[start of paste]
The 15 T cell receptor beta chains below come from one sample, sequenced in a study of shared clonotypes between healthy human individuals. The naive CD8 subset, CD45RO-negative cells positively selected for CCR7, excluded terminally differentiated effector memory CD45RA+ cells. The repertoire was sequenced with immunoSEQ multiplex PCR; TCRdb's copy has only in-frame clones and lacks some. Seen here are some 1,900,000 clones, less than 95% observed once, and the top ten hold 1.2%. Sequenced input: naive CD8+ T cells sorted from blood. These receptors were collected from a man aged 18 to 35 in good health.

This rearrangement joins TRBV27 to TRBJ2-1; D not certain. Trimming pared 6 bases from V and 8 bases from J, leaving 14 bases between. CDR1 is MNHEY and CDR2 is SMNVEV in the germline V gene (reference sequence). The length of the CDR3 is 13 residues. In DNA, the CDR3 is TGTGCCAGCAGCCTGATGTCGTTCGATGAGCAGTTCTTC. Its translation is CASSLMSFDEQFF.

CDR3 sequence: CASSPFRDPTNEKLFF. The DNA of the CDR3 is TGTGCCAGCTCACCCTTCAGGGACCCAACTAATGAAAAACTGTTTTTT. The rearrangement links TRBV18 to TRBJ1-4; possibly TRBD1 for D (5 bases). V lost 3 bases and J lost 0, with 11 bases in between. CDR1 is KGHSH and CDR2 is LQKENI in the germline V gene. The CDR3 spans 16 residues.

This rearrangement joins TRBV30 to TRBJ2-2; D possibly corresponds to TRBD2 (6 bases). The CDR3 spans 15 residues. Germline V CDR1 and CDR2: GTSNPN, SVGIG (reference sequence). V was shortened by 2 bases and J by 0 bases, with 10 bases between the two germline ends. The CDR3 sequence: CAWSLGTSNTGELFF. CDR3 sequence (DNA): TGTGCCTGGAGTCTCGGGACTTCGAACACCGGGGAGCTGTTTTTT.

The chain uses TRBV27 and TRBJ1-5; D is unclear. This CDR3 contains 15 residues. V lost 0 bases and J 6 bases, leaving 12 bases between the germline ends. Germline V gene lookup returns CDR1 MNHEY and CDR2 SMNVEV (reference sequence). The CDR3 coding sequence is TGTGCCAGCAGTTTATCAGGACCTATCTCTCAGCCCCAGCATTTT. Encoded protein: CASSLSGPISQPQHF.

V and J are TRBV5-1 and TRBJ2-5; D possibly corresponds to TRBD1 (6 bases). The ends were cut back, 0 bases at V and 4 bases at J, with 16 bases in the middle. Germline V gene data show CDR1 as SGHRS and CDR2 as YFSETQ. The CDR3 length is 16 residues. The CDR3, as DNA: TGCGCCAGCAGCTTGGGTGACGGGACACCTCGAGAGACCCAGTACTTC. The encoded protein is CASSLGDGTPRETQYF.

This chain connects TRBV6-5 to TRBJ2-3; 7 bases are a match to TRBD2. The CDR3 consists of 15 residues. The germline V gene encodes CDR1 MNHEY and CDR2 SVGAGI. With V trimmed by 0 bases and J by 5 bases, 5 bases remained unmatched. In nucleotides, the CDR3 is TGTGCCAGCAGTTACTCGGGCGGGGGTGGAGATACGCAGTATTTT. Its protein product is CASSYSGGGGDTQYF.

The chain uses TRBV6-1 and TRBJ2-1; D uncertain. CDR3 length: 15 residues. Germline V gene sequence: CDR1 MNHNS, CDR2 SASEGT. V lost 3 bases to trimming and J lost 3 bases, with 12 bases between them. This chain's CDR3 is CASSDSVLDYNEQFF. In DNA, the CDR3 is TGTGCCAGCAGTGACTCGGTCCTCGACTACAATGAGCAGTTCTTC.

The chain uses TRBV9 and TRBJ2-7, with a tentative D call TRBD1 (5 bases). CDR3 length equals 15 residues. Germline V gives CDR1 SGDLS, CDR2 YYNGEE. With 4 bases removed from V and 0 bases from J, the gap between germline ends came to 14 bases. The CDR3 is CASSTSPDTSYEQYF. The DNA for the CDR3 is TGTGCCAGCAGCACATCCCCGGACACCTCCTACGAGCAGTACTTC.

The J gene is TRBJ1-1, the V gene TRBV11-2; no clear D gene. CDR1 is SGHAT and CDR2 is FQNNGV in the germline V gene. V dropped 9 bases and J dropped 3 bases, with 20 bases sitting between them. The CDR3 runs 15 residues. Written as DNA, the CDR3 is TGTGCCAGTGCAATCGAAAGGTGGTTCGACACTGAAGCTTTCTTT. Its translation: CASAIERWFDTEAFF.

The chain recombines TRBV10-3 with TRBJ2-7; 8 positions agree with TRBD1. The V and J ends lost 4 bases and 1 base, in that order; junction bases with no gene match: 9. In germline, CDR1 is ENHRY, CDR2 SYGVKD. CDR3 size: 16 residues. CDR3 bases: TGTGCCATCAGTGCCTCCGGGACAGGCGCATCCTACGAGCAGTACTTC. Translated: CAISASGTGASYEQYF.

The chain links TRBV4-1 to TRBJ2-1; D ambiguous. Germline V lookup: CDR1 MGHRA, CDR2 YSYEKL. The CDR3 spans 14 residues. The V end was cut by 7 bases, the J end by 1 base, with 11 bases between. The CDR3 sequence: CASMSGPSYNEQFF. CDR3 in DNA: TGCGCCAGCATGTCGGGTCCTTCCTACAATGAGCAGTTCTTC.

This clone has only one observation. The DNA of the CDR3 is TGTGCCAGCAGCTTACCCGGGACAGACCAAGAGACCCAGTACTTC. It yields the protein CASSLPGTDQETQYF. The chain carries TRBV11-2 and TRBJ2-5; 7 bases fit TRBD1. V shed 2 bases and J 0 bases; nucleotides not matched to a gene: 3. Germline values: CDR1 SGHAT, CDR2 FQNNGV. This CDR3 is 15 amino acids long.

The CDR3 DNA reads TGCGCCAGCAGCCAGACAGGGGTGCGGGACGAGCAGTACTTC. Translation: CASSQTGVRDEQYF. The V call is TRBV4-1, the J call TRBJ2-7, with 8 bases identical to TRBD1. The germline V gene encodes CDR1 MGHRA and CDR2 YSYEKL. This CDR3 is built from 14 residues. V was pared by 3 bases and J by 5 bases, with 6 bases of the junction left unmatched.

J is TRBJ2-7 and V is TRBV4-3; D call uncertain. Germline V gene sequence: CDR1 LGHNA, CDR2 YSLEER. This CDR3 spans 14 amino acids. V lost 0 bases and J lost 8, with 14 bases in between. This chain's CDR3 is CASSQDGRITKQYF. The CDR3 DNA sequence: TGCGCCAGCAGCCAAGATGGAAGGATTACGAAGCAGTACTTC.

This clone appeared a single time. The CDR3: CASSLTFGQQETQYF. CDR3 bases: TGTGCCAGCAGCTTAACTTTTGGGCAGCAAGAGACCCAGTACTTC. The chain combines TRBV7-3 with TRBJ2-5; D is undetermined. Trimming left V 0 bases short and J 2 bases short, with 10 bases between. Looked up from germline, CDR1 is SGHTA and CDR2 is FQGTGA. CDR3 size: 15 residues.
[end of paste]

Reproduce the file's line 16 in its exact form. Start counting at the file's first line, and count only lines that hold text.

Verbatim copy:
This clone appeared a single time. The CDR3: CASSLTFGQQETQYF. CDR3 bases: TGTGCCAGCAGCTTAACTTTTGGGCAGCAAGAGACCCAGTACTTC. The chain combines TRBV7-3 with TRBJ2-5; D is undetermined. Trimming left V 0 bases short and J 2 bases short, with 10 bases between. Looked up from germline, CDR1 is SGHTA and CDR2 is FQGTGA. CDR3 size: 15 residues.